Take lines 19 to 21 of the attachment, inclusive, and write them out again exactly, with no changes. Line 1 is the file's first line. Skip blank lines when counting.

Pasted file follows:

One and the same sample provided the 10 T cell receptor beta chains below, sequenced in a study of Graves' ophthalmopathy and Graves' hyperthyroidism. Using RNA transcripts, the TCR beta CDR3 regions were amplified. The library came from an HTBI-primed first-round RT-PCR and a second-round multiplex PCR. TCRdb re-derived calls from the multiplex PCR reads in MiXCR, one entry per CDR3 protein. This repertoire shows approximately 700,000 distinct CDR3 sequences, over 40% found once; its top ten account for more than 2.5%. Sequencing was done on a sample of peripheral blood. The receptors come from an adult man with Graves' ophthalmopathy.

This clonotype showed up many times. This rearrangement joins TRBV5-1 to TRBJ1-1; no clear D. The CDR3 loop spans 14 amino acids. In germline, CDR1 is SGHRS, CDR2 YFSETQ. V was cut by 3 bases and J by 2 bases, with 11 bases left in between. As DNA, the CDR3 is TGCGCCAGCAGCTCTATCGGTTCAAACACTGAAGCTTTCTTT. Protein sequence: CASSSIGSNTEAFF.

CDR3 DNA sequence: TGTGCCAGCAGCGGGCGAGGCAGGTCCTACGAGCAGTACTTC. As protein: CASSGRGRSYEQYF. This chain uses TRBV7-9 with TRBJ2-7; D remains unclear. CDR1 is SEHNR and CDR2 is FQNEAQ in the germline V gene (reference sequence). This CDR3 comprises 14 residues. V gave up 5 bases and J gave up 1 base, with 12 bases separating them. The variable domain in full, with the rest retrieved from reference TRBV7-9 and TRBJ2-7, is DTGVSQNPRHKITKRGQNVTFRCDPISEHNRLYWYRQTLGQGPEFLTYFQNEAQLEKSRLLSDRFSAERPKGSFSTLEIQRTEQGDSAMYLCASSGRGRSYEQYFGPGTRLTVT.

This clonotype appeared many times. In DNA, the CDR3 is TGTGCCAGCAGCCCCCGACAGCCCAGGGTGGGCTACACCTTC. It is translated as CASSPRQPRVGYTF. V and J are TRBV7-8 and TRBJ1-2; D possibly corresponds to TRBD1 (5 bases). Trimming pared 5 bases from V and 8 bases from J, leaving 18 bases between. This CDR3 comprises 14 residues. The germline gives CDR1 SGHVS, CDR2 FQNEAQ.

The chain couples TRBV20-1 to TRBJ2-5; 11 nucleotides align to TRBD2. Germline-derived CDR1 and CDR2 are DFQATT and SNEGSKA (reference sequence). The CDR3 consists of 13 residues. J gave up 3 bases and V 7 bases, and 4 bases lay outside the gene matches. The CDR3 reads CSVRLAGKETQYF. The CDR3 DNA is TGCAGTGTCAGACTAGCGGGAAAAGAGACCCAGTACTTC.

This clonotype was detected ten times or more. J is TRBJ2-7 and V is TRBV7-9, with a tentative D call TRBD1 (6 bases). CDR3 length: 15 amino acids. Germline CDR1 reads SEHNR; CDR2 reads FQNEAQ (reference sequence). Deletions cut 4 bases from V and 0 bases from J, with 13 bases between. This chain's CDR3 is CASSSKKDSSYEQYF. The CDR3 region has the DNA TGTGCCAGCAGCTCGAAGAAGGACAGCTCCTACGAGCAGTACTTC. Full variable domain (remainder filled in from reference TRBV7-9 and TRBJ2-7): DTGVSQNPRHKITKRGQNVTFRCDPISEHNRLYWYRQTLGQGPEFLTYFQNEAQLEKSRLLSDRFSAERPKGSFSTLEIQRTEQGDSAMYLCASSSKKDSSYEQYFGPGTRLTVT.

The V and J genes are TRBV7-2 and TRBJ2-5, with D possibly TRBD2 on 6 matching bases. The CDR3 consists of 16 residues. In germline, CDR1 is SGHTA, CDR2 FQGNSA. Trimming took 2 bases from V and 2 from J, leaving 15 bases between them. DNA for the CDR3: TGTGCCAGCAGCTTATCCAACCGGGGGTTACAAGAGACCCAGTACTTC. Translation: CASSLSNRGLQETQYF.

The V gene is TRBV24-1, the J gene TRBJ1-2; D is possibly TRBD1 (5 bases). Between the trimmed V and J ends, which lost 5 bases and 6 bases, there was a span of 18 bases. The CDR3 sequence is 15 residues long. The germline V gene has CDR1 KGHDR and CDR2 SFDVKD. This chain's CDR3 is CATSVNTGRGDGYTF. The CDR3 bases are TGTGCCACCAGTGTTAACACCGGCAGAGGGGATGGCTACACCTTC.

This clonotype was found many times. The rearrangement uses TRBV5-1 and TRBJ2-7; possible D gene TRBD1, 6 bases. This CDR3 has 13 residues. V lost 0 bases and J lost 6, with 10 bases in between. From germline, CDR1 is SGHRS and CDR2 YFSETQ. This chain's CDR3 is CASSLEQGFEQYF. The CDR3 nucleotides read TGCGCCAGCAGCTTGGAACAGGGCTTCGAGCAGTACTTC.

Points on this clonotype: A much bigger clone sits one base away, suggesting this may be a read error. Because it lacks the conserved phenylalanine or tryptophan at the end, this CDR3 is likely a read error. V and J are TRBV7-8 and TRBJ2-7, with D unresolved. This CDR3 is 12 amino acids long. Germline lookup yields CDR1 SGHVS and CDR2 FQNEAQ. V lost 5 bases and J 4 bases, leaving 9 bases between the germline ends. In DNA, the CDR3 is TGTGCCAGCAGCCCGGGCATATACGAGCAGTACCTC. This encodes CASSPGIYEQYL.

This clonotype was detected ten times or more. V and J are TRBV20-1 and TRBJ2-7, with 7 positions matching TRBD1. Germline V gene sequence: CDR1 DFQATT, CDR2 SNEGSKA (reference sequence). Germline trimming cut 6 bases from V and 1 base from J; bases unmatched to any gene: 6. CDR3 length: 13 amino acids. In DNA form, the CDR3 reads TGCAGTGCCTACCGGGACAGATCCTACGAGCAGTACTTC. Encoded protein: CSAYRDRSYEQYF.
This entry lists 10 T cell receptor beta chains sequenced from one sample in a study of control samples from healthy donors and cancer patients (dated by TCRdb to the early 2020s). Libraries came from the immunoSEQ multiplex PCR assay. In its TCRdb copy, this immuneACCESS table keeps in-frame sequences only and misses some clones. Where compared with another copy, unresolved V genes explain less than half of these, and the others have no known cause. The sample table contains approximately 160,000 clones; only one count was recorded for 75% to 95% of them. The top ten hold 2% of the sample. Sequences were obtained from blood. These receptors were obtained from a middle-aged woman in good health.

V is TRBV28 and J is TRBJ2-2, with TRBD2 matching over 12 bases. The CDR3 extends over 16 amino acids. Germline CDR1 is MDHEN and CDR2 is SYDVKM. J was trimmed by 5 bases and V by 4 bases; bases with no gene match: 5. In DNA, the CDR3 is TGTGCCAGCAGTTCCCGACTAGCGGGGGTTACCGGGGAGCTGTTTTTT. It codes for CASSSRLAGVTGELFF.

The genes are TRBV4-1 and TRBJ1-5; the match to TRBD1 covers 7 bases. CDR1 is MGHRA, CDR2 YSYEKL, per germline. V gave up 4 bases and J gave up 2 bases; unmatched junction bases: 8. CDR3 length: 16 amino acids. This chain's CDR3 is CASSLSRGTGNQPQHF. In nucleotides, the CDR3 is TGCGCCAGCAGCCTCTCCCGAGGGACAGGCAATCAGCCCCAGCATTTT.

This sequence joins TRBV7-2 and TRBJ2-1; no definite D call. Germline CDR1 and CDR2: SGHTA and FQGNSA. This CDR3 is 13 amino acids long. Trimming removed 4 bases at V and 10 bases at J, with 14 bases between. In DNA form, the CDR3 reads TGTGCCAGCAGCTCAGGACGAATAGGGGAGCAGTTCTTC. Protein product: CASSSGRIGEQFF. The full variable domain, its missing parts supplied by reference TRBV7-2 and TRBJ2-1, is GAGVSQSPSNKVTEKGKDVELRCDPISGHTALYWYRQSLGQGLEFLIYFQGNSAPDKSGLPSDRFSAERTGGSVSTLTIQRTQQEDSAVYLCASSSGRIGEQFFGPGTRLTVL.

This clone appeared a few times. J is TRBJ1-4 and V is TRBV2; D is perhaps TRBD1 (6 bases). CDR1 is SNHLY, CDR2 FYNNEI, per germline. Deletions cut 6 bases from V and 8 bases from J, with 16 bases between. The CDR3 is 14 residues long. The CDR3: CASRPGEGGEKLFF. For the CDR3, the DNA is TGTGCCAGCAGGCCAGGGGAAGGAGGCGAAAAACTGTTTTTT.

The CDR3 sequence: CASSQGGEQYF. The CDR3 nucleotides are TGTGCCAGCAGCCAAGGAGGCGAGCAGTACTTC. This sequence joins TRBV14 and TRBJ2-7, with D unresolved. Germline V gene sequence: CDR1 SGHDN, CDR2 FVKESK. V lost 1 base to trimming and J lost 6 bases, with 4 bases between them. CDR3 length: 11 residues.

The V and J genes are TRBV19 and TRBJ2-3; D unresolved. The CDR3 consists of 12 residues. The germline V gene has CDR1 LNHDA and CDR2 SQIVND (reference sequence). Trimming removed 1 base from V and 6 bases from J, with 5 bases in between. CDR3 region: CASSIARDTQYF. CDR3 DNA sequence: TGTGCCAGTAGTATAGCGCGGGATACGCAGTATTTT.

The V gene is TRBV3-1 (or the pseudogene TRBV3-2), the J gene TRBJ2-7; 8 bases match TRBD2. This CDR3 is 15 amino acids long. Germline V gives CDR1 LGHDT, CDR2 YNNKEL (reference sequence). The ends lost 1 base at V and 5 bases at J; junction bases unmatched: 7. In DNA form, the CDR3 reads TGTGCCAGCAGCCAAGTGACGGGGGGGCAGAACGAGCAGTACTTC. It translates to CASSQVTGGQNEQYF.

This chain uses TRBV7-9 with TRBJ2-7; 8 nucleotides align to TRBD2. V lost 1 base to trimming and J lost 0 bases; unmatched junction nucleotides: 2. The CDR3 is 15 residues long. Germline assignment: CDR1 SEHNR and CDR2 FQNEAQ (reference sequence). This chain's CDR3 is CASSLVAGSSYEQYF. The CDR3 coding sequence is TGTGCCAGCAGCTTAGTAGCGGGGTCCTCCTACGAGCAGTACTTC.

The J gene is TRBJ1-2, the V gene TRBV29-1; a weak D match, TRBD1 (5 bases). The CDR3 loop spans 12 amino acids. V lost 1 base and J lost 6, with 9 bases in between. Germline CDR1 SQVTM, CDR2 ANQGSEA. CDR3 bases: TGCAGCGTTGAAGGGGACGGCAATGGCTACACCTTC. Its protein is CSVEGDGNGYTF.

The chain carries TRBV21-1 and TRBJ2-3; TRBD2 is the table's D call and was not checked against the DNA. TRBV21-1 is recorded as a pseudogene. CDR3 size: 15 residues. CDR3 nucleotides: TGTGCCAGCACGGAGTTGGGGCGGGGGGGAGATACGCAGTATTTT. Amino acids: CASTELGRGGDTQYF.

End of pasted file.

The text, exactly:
The V gene is TRBV3-1 (or the pseudogene TRBV3-2), the J gene TRBJ2-7; 8 bases match TRBD2. This CDR3 is 15 amino acids long. Germline V gives CDR1 LGHDT, CDR2 YNNKEL (reference sequence). The ends lost 1 base at V and 5 bases at J; junction bases unmatched: 7. In DNA form, the CDR3 reads TGTGCCAGCAGCCAAGTGACGGGGGGGCAGAACGAGCAGTACTTC. It translates to CASSQVTGGQNEQYF.

This chain uses TRBV7-9 with TRBJ2-7; 8 nucleotides align to TRBD2. V lost 1 base to trimming and J lost 0 bases; unmatched junction nucleotides: 2. The CDR3 is 15 residues long. Germline assignment: CDR1 SEHNR and CDR2 FQNEAQ (reference sequence). This chain's CDR3 is CASSLVAGSSYEQYF. The CDR3 coding sequence is TGTGCCAGCAGCTTAGTAGCGGGGTCCTCCTACGAGCAGTACTTC.

The J gene is TRBJ1-2, the V gene TRBV29-1; a weak D match, TRBD1 (5 bases). The CDR3 loop spans 12 amino acids. V lost 1 base and J lost 6, with 9 bases in between. Germline CDR1 SQVTM, CDR2 ANQGSEA. CDR3 bases: TGCAGCGTTGAAGGGGACGGCAATGGCTACACCTTC. Its protein is CSVEGDGNGYTF.